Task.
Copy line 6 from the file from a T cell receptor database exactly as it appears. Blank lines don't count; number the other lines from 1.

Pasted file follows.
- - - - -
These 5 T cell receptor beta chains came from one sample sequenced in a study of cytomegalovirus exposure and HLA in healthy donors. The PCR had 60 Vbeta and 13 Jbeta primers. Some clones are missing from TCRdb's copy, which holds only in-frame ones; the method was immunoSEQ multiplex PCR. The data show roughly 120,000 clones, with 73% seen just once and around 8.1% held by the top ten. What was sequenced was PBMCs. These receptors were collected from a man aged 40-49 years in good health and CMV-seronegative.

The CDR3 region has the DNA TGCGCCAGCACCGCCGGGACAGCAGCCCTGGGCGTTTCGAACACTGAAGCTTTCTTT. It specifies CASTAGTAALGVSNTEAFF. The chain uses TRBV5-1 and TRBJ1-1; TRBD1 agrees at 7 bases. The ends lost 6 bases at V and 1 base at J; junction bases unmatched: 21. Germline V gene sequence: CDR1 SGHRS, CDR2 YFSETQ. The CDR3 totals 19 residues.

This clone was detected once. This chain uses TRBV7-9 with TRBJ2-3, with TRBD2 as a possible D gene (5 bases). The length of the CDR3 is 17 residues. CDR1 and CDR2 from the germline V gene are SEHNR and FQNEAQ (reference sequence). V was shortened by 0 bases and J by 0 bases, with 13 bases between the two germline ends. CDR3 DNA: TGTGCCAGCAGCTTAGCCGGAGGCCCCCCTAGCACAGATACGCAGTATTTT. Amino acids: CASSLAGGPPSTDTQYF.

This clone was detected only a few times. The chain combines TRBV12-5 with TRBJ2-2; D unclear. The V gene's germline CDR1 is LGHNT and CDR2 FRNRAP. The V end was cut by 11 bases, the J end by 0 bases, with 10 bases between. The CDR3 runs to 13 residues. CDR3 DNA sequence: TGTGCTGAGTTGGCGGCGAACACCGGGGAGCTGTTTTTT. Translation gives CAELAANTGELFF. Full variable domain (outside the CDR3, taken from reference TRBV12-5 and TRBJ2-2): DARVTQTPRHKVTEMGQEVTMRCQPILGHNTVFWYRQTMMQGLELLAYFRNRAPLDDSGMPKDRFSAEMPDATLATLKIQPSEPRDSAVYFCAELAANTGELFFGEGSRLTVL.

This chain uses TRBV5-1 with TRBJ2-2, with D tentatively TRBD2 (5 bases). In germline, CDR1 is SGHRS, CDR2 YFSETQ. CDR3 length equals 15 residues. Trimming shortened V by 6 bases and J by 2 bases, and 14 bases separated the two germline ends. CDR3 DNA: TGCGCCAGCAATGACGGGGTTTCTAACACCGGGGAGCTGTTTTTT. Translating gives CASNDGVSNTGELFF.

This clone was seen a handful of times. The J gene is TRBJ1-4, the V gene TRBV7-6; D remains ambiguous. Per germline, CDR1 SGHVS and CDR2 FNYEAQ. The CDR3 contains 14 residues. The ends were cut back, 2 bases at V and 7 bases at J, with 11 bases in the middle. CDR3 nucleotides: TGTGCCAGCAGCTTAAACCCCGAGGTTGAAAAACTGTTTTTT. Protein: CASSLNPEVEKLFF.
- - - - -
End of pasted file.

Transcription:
This clone was seen a handful of times. The J gene is TRBJ1-4, the V gene TRBV7-6; D remains ambiguous. Per germline, CDR1 SGHVS and CDR2 FNYEAQ. The CDR3 contains 14 residues. The ends were cut back, 2 bases at V and 7 bases at J, with 11 bases in the middle. CDR3 nucleotides: TGTGCCAGCAGCTTAAACCCCGAGGTTGAAAAACTGTTTTTT. Protein: CASSLNPEVEKLFF.